Most of the photos I shot were of the Elite and Celebrity Classes. What you'll see in the photos above are a wide range of athletes, all Elite, as they performed in the cycling stage.
ABOVE - THE RUNNING STAGE OF THE NAUTICA MALIBU TRIATHON IS A 4 MILE RUN
A slightly longer distance than a 5K run at 3.1 miles - the Nautica Malibu Triathlon presses its participants a little harder making them complete a 4 mile course.
There are several classifications for individuals in this event - age groups and even the type of bicycles ridden (there was a class for mountain bike riders - which really - I have no idea who'd want to do 18 miles on hilly streets on a full-suspension mountain bike - it's abusive to think about - but there were several). The top "Elite Class" finishers were -
Jason Pedersen finished the entire course in 1:13:12.59 - one hour thirteen minutes and twelve seconds. The cyclist above in the cycling photos wearing the uniform with "Pedersen USA" on his jersey was the overall winner, the fastest swimmer, cyclist and runner.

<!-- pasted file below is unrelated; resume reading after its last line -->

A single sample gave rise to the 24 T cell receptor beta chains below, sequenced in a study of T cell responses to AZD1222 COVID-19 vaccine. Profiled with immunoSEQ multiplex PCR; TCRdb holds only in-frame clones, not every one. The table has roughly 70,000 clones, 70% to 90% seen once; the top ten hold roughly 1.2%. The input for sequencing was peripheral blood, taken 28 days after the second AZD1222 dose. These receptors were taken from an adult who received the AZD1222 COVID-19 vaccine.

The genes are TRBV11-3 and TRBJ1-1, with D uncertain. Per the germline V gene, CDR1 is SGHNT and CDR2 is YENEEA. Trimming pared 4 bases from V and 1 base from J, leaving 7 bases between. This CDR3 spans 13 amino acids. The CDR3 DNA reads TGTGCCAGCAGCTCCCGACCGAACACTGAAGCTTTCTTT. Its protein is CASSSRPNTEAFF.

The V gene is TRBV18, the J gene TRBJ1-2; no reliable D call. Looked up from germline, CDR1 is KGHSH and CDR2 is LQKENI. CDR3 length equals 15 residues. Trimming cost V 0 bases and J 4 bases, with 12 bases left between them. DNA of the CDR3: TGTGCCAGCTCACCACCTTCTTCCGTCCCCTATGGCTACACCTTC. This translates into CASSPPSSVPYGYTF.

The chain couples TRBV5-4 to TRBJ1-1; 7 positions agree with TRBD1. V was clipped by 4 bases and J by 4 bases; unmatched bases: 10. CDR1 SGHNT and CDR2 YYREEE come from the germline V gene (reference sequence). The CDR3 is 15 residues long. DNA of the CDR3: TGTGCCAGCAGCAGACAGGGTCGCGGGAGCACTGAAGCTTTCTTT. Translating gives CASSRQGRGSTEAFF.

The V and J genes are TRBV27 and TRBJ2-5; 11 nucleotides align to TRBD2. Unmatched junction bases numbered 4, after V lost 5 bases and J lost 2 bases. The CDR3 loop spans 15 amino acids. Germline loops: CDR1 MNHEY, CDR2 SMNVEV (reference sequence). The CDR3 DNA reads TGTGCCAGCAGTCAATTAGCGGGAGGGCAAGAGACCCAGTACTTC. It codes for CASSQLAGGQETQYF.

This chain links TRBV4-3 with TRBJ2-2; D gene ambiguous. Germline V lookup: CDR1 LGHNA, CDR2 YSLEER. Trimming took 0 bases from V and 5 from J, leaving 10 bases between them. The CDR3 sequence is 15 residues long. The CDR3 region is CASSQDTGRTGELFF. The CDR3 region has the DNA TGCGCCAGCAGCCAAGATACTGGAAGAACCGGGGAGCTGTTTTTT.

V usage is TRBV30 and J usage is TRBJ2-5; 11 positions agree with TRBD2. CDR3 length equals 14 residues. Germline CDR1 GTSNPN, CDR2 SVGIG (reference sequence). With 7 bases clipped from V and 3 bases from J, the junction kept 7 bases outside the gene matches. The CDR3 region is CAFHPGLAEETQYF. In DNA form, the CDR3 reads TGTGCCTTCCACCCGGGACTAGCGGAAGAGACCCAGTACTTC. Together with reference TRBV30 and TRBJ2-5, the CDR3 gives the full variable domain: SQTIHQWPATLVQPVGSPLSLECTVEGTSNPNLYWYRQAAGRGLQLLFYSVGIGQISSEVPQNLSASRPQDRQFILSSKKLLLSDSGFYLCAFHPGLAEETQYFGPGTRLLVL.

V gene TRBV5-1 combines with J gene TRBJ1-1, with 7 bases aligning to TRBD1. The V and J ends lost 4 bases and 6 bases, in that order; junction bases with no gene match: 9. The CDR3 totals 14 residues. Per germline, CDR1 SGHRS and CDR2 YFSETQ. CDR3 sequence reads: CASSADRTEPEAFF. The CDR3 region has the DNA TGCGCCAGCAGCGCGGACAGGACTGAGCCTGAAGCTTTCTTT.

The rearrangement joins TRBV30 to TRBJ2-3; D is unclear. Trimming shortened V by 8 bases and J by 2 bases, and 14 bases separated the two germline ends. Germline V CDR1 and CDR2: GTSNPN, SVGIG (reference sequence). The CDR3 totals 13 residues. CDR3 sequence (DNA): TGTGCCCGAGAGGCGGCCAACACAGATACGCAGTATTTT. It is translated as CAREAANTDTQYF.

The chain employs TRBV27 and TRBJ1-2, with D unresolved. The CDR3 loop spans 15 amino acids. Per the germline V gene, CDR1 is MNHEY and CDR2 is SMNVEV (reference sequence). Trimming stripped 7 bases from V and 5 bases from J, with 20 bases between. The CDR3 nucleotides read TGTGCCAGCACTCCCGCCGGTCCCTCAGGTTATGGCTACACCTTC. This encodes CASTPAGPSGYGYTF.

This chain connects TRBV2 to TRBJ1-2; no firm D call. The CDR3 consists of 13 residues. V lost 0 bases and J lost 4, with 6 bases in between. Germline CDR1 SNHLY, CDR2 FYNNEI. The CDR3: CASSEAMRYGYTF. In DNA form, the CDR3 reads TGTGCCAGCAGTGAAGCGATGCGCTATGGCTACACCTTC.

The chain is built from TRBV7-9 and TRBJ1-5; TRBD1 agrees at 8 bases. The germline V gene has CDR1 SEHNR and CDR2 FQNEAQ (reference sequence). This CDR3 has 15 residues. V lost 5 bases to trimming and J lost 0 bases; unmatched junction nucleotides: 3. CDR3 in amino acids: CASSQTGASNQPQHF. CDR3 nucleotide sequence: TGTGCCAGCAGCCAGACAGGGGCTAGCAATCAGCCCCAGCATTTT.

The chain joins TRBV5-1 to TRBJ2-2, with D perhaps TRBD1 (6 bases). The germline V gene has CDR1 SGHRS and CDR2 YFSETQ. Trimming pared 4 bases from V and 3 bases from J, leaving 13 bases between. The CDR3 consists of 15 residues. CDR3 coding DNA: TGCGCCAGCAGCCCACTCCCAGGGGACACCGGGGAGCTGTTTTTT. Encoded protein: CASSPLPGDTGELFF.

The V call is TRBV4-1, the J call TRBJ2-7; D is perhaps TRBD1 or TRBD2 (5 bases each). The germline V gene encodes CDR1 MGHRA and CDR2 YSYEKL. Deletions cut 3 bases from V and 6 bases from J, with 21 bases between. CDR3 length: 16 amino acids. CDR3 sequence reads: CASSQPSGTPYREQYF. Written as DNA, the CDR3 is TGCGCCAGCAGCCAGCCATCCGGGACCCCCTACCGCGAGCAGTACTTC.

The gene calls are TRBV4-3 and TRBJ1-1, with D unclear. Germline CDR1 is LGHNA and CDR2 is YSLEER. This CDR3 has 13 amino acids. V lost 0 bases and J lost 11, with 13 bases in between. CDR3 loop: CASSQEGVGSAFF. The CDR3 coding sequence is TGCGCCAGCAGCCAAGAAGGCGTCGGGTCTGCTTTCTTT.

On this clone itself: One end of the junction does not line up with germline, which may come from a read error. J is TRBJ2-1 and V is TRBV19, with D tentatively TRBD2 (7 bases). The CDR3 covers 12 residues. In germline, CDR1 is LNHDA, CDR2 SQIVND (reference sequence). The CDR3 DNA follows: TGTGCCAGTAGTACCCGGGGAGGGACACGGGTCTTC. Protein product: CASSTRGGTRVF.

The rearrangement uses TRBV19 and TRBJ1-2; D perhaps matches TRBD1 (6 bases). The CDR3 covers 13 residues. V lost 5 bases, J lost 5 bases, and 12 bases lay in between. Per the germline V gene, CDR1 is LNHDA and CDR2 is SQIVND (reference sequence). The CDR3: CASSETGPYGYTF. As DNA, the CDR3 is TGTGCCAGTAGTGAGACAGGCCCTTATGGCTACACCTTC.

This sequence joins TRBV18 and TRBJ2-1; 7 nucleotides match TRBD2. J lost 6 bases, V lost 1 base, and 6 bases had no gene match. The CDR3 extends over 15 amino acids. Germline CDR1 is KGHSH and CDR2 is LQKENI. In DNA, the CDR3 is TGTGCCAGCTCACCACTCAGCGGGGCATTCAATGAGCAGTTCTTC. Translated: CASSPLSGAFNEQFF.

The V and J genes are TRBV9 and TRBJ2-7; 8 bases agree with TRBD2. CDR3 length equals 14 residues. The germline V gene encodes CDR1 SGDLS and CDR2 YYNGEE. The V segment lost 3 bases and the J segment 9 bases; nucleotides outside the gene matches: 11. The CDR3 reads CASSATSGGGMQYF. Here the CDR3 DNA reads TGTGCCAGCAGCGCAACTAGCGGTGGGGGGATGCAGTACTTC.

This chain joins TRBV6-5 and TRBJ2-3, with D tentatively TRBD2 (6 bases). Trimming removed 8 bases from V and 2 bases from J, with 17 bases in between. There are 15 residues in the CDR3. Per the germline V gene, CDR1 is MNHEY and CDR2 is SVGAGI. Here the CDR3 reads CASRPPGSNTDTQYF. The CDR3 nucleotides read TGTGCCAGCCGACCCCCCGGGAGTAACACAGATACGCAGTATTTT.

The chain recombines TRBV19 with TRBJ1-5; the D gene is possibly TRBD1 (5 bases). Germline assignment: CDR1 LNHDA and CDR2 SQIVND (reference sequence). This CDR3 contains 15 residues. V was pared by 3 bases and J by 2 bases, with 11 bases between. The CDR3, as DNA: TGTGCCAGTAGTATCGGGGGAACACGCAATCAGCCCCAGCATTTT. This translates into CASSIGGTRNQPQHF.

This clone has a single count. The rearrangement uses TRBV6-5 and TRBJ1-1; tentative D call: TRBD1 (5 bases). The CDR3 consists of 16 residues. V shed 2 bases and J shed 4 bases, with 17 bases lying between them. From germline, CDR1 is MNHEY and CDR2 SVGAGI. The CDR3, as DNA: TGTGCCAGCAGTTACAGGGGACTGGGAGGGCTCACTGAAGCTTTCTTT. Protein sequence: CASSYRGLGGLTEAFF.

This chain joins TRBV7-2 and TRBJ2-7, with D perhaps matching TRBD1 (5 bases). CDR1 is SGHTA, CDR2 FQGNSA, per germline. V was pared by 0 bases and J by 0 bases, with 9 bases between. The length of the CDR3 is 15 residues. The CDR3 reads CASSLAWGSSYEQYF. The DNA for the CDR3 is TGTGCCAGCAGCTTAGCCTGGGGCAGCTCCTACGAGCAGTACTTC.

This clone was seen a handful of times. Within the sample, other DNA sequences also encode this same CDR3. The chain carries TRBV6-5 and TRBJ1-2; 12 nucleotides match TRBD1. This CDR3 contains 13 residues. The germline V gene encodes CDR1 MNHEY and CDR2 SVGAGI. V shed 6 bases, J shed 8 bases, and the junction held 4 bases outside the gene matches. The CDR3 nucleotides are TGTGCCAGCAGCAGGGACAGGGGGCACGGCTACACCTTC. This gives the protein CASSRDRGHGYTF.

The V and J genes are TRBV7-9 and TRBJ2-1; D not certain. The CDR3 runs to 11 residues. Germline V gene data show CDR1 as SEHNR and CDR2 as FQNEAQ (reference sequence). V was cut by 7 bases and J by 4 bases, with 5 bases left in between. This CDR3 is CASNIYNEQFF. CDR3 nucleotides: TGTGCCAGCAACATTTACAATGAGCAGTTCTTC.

Kaitlin Lavin finished the entire course in 1:46:35.71 - one hour forty six minutes and thirty five seconds and was the top female performer of the day. Her time bested the majority of the males who participated.
ABOVE - THE CULMINATION OF THE EVENT IS THE AWARDS PRESENTATION ON THE WINNER'S PODIUM
The main purpose of this event is to raise money for and awareness of the Children's Hospital Los Angeles and all of the programs and work this organization does to help critically and terminally ill children.
Many of the celebrity participants mingle in the crowds during the awards presentation. Above - I caught an over-the-shoulder extreme close-up (I was shooting with a 300mm lens - which is like a telescope) of actor Danny Pudi (Community, Capt. America The Winter Soldier) as he stood in the crowd watching the awards presentation.
This year a total of $1,317,802.00 US was presented to the hospital administration before the medals were presented to the event winners and top performers.
© Copyright 2015, Jon Patrick Hyde, All Rights Reserved.